Normally, cells divide in an orderly and controlled way, but if for some reason the process gets out of control, the cells carry on dividing. In many cases these cells develop into a lump called a tumour. Tumours are either benign (non-cancerous) or malignant (cancerous). Doctors can tell if a tumour is benign or malignant by removing a piece of tissue (biopsy) and examining a small sample of cells under a microscope.
In a benign tumour, the cells do not spread to other parts of the body and so are not cancerous. However, they may carry on growing at the original site, and may cause a problem by pressing on surrounding organs.
In a malignant tumour, the cancer cells have the ability to spread beyond the original area of the body. If the tumour is left untreated, it may spread into surrounding tissue.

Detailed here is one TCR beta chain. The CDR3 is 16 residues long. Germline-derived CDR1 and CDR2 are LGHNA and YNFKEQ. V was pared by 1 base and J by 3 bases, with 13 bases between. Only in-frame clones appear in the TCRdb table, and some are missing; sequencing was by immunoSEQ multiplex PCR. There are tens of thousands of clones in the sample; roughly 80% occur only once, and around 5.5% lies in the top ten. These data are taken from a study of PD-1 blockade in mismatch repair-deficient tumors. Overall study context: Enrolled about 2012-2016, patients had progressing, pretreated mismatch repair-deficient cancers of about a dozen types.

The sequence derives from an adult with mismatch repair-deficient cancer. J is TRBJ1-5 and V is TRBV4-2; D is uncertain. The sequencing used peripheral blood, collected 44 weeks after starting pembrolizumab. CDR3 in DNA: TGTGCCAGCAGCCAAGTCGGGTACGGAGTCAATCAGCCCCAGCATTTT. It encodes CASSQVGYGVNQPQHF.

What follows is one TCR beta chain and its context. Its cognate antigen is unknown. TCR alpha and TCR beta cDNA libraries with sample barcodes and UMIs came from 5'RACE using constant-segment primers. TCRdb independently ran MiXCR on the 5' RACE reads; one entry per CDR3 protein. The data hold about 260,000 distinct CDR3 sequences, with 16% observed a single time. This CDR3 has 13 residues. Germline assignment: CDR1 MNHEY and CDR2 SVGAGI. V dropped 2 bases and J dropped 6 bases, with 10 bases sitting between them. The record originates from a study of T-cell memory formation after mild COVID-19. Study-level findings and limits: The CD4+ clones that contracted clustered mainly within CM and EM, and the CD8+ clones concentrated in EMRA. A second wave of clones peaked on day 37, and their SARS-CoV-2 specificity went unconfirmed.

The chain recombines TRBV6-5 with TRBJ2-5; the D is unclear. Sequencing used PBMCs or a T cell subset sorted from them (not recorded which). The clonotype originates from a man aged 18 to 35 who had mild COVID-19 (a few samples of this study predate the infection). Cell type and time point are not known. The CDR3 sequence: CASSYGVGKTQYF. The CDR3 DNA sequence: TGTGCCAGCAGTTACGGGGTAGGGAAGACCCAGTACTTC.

Cancer can occur in different parts of the body – there are more than 200 different types of cancer, each with its own name and treatment. Cancer can occur in organs of the body such as the kidney or the brain. These are sometimes called solid tumours.
The types of cancers that occur most often in children are different from those seen in adults.
Sometimes cells break away from the original (primary) cancer. They may spread to other organs in the body through the bloodstream or lymphatic system. When the cancer cells reach a new area they may go on dividing and form a new tumour. This is known as a secondary cancer or a metastasis.
Cancer can also occur in the blood cells in the bone marrow (leukaemia) or in the lymphatic system (lymphoma).
This information was written by the Children’s Cancer and Leukaemia Group (CCLG). For more information, click here.
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